The Guardian has confirmed to Campaign Against Antisemitism that, following our complaint, its obituary for the late Jewish United States Supreme Court Justice Ruth Bader Ginsburg has been corrected to clarify that she remained a proud Jew throughout her life.
The obituary originally claimed that Justice Bader Ginsburg had “abandoned her religion” in her teenage years and reiterated in reference to her “Jewish religion” that she “had given [it] up 46 years earlier.”
Campaign Against Antisemitism wrote to The Guardian to alert the editors to the error, saying that although Justice Bader Ginsburg “did abandon the religious dimension of her Jewish upbringing, she did not abandon her Jewish identity, which she never hid over the course of her career, and which American Jews long celebrated.” We asked that the obituary be corrected to clarify this distinction.
The corrected relevant sentences now read: “she nevertheless remained deeply committed to her Jewish identity” and “Ginsburg’s Jewish identity…”.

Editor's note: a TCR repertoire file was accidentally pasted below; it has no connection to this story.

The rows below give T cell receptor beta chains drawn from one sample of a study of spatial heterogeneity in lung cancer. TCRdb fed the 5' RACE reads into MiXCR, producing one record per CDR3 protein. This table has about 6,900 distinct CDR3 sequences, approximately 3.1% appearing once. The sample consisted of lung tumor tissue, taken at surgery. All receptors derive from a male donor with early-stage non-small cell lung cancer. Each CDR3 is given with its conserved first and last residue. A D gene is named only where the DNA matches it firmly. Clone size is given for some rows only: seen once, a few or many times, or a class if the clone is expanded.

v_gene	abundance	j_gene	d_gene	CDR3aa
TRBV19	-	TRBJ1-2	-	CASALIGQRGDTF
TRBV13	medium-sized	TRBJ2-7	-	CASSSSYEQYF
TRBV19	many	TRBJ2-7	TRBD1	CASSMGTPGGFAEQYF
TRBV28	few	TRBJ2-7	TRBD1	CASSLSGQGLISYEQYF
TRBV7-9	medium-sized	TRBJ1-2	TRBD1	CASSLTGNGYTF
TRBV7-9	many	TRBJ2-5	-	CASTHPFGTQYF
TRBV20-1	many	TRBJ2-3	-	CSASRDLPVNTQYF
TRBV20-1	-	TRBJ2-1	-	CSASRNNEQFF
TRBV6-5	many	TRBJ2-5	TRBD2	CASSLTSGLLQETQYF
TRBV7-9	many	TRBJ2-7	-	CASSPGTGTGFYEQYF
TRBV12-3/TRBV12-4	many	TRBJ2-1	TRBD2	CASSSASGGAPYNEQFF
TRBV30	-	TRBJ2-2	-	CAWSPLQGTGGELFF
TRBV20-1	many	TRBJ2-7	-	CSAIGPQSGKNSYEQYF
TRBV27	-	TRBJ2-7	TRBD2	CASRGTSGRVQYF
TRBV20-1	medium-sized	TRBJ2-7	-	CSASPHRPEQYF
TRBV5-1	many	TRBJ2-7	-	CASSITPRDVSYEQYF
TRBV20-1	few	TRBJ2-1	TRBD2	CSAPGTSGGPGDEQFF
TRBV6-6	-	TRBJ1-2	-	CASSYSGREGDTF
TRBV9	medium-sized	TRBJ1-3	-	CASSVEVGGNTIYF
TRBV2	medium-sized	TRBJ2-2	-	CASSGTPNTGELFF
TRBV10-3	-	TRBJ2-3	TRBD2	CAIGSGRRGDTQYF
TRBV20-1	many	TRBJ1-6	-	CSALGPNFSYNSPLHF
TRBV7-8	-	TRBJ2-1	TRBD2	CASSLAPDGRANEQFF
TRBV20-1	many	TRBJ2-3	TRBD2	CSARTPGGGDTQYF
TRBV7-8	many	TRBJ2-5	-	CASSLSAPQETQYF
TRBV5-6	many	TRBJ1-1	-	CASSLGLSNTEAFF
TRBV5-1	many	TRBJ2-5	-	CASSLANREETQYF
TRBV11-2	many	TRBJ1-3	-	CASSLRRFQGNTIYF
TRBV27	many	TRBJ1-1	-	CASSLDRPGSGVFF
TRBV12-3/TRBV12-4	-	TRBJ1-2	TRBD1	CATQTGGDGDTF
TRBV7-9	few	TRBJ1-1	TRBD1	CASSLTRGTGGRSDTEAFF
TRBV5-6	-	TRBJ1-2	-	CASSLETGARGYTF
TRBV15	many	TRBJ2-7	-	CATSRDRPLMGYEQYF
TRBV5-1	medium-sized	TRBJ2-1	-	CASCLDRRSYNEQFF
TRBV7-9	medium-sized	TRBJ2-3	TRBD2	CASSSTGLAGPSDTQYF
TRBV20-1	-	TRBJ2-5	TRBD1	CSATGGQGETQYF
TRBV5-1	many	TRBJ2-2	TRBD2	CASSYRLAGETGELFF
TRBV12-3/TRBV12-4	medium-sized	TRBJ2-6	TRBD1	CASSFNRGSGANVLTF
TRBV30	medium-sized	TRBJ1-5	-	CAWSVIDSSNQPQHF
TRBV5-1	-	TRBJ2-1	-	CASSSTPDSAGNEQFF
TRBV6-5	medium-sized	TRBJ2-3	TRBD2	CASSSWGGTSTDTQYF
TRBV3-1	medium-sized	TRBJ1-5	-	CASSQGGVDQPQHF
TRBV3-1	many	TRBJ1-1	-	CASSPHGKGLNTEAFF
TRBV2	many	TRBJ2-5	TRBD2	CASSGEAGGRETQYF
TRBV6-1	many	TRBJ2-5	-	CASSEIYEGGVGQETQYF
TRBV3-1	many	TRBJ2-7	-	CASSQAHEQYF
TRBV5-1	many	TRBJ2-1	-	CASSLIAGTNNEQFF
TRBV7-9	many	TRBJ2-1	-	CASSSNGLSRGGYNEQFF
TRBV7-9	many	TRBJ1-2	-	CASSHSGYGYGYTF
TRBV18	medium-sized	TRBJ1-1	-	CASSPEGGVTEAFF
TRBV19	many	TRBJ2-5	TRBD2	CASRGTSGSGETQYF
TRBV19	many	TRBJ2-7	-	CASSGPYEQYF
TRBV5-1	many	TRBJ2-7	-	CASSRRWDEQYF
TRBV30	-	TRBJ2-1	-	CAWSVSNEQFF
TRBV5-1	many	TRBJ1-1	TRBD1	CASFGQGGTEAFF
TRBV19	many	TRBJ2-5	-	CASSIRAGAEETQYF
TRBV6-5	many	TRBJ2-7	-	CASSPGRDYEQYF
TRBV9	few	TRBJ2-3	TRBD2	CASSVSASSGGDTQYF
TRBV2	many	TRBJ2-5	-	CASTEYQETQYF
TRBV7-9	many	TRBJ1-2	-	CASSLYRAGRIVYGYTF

The article also notes: “This article was amended on 22 September 2020 to clarify that while Ruth Bader Ginsburg moved away from strict religious observance at 17, her Jewish identity remained important throughout her life.”
We are grateful to The Guardian for promptly corrected the obituary, both for Justice Bader Ginsburg’s legacy but also because, for wider perceptions of Jews, it is vital that the public understands that the religious dimension of Judaism is only one element of Jewish identity. Unlike some other religions, Jewish identity is not limited to religious practice and beliefs; Jewish identity can be felt and expressed in ethnic, national and cultural ways as well. Even if a Jewish individual is not religiously observant, he or she can still express Judaism (and be a victim of antisemitism) in other ways.
We are also grateful to others, such as CAMERA, who also submitted complaints to The Guardian.